The emotional aspects of this drama take a backseat as the more action-oriented aspects of the story come into focus. As a thriller, it looks like "Two Weeks" is going to play around a lot with information management. While we don't know all the details yet, it's fairly clear that there's some sort of spy game going on between two major powers who want to keep their activities secret. Tae-San and the normal police officers are caught up in the action mainly out of circumstance.
What's interesting about the major powers is that, rather than being all-powerful and all-knowing, these are clearly organizations being run by very mortal people who are capable of making miscalculations and mistakes. Even a standard ruffian like Tae-san could conceivably outmaneuever them- at least in the short term. His long term prospects are quite a bit more murky.
This is mainly because Tae-san's main enemy, as seen in the first episode, is himself. He's genuinely a really difficult person to like. The police don't trust him, and while they listen to his loud protestations of innocence, they're clearly not taking them seriously. Tae-san lacks any sense of tact, and this causes a lot of trouble as it forces him to handle situations alone when he needs (and knows he needs) some kind of ally right now.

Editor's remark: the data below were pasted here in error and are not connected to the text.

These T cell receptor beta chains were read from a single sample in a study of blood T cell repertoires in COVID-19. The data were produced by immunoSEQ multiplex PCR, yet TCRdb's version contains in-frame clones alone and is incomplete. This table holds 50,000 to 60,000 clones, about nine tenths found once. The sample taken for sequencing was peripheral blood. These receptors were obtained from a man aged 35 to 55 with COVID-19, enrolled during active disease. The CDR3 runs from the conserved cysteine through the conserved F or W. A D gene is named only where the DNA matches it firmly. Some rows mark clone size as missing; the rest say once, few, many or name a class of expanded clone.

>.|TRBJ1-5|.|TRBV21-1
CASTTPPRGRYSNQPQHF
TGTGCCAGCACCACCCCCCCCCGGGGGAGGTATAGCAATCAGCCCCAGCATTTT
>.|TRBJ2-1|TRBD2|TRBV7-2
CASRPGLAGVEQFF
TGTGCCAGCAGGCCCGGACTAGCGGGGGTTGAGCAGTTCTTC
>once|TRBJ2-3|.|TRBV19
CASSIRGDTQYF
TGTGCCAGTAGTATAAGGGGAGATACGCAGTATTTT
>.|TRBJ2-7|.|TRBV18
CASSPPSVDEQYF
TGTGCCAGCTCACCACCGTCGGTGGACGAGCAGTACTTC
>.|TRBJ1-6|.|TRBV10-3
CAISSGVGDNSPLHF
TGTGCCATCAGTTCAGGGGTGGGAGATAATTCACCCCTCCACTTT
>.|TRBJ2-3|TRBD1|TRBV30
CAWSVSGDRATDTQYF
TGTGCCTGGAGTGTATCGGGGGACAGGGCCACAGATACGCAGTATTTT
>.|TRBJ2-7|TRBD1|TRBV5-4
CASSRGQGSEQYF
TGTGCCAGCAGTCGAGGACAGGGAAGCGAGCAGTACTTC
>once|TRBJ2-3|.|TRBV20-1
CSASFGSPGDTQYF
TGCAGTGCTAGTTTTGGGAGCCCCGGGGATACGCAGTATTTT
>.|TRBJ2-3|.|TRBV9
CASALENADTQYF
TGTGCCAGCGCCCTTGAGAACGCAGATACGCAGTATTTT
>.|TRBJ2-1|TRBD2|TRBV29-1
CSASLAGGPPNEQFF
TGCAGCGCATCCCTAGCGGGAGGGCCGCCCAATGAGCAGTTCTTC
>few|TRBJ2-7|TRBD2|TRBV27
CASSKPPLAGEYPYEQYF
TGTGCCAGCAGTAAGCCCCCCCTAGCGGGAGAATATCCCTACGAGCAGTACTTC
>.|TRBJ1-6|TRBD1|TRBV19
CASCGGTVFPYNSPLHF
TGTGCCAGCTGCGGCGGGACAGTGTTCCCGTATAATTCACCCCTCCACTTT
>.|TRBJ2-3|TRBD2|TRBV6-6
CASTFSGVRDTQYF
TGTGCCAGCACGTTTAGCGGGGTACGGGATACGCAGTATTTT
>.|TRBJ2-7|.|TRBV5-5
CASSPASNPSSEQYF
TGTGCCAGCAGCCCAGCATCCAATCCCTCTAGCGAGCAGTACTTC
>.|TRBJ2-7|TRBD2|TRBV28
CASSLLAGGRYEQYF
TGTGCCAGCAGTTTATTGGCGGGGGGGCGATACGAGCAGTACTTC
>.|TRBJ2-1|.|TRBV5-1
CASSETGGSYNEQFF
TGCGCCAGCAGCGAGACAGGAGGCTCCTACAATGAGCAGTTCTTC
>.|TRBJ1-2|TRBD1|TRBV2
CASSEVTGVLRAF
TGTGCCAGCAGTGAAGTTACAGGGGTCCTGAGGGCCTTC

Flashbacks this time make some effort to soften Tae-san's character compared to the rather brutal treatment we got in the first episode. At first I was discomforted by this humanization, but thinking back on it, the problem with Tae-san is his inability to communicate anything except selfish emotions. It doesn't actually matter if he means well or is a good person if as far as other people are concerned he's a self-centered ingrate. It's a nice touch to the screenwriting that Tae-san's underlying motivations don't automatically justify the emotional damage he does to people. Mainly because it doesn't pretend like one necessitates the other.
"Two Weeks" seems to have decided what kind of drama it wants to be very quickly. The pacing is excellent, and in just this one episode all four of the teams involved in this conspiracy have essential reactions to the events that are unfolding. The title alone inspires a lot of confidence- at the end of the episode Soo-jin marks a day off her calendar, the implication cleary being that there is a defined plan behind every individual day of the fourteen. And if we get this much plot movement in just one, who knows what any of these people are going to do with the rest of the runtime.
Review by William Schwartz
Staff writer. Has been writing articles for HanCinema since 2012, having lived in South Korea since 2011. Started out in Gyeongju, then to Daegu, then to Ansan, then to Yeongju, then to Seoul, lived on the road for HanCinema's travel diaries series in the summer of 2016, and is currently settled in Anyang. Has good tips for utilizing South Korea's public bus system. William Schwartz can be contacted via email@example.com.
"[HanCinema's Drama Review] "Two Weeks" Episode 2"
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